Another important hallmark/priority the committee came up with is proportion. The Golden is slightly longer than tall (12:11 as measured from breastbone to point of buttocks), i.e., slightly off-square. And yet, ironically, while I was skipping over the word “clumsy,” I found myself worrying way too much about the “long in leg” aspect. Apparently, a lot of exhibitors felt the same way. Obviously, no one wants a “leggy” Golden (a Golden that is too tall for its body length) or a square Golden. But, unfortunately, there has been a tendency to go in the opposite direction: Low on leg or longer bodies and/or longer loins. Part of this trend ensued because of an effort to achieve the show dog “tremendous reach and drive” (TRAD) that isn’t really the way a Golden Retriever should be moving. TRAD is frequently achieved at the expense of level toplines, “well developed forechest,” short loins, and length of leg. Rolling or dipping toplines, ewe necks, and shoulders set too far forward start to become the norm, all because of the quest for ultimate TRAD. However, Goldens were bred for stamina and endurance, and navigating rough terrain of the Scottish highlands—not for racing and sprinting across flat fields. So, even though it is not specifically stated in the standard, the Golden is a Retriever with a 50:50 leg-to-height ratio—the distance from the elbow to the ground should equal the distance from the elbow to the withers. And the proper gait for a Golden in the show ring is a working trot at a moderate speed on a loose lead. There are supporting articles on our GRCA Judges’ Education page, addressing leg length, judging suggestions, etc.
We haven’t really addressed the other priorities the Judges’ Education Committee has come up with, but they will be addressed in our GRCA JEC Facebook page:
- Functional Head with True Breed Characteristics
- Coat—Wrap-Around, Water-Repellent Jacket with Undercoat
- All Shades of Golden Acceptable (Please see the ShowSight article by Cindy Partridge in this issue.)
- Endurance Gait—Effortless, Easy, on a Loose Lead
In the meantime, extensive information can be found on the GRCA Judges’ Education page of the website. We have many downloadable articles, including an Illustrated Standard, At A Glance brochure, and a Quick Study Guide. We also have several videos, including a Golden Retriever Conformation Judges Training Video. For those of you who are confused about the many styles of Golden Retrievers, the Conformation Judges Training Video has several examples of the different styles.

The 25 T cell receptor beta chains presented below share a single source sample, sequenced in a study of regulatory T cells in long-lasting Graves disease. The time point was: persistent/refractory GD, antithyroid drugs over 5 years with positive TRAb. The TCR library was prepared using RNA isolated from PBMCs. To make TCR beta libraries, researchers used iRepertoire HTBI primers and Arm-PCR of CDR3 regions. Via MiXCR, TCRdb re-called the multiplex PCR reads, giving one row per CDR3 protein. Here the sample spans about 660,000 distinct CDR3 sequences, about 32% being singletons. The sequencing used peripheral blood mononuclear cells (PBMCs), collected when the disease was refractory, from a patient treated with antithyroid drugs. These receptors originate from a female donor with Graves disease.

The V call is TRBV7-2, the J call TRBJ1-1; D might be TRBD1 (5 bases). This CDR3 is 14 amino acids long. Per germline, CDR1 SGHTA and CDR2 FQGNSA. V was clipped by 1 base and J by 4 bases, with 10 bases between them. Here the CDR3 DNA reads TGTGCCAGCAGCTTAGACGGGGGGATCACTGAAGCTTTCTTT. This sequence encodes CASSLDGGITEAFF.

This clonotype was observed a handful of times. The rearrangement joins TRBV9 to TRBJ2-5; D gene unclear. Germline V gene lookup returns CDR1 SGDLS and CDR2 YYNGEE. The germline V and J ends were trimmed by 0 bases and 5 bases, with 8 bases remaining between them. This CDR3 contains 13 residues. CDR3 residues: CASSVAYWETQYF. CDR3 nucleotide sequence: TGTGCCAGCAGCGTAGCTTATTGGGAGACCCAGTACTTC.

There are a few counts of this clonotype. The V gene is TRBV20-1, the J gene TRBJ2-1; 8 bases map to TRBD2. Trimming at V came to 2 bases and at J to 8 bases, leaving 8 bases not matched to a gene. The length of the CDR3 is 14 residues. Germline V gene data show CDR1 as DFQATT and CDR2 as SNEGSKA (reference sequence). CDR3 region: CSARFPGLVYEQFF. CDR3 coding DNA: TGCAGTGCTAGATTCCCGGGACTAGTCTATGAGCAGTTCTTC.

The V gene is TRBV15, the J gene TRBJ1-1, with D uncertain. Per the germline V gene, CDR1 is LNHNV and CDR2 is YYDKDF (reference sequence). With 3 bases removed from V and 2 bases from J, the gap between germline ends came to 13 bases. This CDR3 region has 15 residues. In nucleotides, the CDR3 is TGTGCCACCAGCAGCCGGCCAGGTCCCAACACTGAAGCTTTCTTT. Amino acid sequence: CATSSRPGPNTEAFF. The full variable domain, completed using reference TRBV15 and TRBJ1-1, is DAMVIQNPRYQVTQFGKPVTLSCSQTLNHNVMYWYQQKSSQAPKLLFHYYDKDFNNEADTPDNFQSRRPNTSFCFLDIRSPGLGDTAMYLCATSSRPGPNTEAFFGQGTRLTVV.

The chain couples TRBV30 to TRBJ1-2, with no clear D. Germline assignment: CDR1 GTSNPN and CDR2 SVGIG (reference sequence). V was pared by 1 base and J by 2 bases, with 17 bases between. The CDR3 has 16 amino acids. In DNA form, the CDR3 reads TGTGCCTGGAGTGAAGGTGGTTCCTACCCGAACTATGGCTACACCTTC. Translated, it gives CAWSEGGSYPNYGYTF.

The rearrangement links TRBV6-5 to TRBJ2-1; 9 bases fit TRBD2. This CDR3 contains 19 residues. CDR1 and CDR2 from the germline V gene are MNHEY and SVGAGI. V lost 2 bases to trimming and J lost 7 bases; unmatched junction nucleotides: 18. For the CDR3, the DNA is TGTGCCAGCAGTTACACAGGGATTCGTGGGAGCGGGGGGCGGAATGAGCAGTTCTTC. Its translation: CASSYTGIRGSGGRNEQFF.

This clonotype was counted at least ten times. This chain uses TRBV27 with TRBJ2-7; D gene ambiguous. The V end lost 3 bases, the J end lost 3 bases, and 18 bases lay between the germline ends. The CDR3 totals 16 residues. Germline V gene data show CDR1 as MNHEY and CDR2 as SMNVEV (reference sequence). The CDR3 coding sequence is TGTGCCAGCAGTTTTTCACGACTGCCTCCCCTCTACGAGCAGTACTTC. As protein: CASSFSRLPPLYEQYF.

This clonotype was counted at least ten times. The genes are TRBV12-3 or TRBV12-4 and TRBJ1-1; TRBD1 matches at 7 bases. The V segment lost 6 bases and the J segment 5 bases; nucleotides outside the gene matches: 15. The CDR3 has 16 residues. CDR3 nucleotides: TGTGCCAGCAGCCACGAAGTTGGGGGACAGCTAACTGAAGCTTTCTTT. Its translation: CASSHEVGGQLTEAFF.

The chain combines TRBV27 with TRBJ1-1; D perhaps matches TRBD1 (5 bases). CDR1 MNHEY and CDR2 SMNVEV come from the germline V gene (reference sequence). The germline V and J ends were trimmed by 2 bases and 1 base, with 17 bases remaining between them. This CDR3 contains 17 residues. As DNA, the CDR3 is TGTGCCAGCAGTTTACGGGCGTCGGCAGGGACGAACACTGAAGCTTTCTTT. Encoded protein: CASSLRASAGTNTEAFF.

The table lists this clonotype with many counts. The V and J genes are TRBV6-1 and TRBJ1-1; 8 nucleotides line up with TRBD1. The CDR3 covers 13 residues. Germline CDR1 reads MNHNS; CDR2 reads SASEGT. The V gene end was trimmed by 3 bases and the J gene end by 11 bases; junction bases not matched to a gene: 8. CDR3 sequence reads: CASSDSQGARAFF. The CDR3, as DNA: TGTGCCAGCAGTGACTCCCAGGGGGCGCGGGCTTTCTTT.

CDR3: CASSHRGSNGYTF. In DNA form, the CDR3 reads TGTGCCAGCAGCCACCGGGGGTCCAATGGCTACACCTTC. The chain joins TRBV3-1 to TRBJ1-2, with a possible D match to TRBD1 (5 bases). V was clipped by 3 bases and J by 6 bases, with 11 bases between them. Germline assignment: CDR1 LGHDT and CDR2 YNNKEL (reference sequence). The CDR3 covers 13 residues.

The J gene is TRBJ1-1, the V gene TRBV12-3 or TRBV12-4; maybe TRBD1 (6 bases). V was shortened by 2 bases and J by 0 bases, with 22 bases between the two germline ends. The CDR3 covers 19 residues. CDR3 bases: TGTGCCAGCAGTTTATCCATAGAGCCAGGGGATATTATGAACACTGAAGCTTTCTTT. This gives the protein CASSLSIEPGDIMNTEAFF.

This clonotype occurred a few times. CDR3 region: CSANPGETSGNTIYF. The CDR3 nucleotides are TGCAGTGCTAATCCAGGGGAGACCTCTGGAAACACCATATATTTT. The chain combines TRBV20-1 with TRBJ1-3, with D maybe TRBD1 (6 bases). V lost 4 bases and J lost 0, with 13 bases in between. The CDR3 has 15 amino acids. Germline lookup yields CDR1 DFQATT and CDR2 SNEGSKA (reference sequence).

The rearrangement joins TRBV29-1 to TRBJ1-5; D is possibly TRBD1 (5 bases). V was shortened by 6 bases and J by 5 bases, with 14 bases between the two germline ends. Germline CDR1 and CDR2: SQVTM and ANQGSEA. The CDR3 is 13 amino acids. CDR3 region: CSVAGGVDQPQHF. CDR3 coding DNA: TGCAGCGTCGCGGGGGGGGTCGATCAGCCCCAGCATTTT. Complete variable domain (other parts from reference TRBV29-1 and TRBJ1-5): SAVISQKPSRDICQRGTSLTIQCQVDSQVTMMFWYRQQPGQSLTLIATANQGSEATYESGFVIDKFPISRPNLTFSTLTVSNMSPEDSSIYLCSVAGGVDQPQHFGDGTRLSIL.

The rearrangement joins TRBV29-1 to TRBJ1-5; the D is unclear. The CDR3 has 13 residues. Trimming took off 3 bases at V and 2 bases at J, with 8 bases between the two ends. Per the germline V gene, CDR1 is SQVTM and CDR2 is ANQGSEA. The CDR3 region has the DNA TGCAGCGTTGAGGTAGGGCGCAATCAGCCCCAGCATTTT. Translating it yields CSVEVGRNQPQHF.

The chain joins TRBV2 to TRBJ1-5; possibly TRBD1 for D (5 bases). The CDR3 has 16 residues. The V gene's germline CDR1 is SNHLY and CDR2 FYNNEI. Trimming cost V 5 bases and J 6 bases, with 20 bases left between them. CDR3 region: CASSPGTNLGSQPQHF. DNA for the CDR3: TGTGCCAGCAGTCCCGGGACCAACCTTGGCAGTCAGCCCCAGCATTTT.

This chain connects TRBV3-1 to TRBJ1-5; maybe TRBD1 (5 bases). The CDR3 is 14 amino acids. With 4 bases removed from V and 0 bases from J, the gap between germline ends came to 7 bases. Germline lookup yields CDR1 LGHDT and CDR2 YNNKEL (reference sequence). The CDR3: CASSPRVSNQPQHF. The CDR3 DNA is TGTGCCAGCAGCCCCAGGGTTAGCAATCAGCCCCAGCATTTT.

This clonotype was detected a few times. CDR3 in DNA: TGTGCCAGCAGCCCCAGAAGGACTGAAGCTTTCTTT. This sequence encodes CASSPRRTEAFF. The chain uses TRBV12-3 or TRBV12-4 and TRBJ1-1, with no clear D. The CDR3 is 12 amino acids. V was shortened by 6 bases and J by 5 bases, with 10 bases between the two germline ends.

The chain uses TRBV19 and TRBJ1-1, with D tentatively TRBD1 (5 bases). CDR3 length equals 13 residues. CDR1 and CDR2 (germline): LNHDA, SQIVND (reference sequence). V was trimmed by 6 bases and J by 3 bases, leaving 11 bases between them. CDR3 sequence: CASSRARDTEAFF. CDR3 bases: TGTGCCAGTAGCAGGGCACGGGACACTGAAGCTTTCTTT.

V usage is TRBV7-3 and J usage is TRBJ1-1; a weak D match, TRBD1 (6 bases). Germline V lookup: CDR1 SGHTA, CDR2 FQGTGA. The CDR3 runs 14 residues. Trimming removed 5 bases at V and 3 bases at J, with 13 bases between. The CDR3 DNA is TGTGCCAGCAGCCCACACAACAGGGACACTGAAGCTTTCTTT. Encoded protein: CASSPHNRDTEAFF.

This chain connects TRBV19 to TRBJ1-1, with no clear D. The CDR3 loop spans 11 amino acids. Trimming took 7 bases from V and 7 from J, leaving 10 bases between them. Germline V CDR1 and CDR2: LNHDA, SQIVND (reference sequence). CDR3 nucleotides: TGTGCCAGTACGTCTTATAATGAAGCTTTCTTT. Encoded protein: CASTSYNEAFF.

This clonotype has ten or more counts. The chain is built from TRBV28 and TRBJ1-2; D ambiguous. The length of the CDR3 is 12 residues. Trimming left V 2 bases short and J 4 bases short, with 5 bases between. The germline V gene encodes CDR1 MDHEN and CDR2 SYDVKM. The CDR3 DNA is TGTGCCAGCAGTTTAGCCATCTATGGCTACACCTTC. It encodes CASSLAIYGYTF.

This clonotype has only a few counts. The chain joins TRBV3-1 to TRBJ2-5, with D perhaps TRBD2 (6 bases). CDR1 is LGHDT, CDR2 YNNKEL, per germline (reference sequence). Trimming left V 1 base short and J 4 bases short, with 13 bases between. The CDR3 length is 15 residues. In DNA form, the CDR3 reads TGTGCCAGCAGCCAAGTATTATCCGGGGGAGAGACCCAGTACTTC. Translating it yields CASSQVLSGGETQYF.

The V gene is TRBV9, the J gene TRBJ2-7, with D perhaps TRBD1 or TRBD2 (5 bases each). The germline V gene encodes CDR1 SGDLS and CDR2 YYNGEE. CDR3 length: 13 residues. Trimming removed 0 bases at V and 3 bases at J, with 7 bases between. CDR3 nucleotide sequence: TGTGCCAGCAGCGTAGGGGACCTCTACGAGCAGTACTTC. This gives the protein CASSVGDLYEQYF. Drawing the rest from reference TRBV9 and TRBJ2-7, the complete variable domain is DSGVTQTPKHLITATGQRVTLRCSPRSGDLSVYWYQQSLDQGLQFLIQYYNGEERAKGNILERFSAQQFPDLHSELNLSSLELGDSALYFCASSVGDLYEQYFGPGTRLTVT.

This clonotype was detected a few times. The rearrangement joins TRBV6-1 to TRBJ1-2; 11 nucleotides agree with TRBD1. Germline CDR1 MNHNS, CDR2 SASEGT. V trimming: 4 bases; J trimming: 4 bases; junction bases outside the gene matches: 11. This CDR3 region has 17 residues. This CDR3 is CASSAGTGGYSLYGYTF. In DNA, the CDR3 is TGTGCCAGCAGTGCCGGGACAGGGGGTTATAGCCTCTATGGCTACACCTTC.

As for the “not clumsy nor long in the leg,” our committee’s breed historian and Golden Retriever expert, Marcia Schlehr, says it is a “warning against clunky, overdone dogs on one hand, and racy sighthound types on the other. This phrase has been in our standard since recognition of the breed.”
- Judge’s Study Package for licensed and provisional judges. $25
- NEW Golden Retriever Conformation Judges Training Video ConformationEducation.com
- The Golden Retriever: An Illustrated Study Guide
- Golden Retriever Quick Study Guide (suitable for double-sided printing)
- Golden Retriever-At a Glance (suitable for printing on legal paper and folding into a pamphlet)
1. De un Vistazo” Referencia para Jueces (en español)
- Articles, and Letters to Judges
1. Breed Function: Food for Thought for Judges of Golden Retrievers
2. Letter to Judges regarding correct coat and grooming practice
3. Size Disqualification in Golden Retrievers
4. Suggestions for Judging the Golden Retriever
5. AKC Video on Measuring and Weighing
- The Golden Retriever – Structure, Movement and Use (Video)
1. Part 1 – https://www.youtube.com/watch?v=tkbi7a5cTLY
2. Part 2 – https://www.youtube.com/watch?v=rlX8op7MW_k
3. Part 3 – https://www.youtube.com/watch?v=YhF24-6PcA8
- IN REVIEW: JE Postings from GRCA Judge’s Education Facebook site
1. Backline in Review
2. Bite and Dentition in Review
3. Coat Color in Review
4. Length of Leg in Review
5. Profile Movement in Review
6. Upper Arm in Review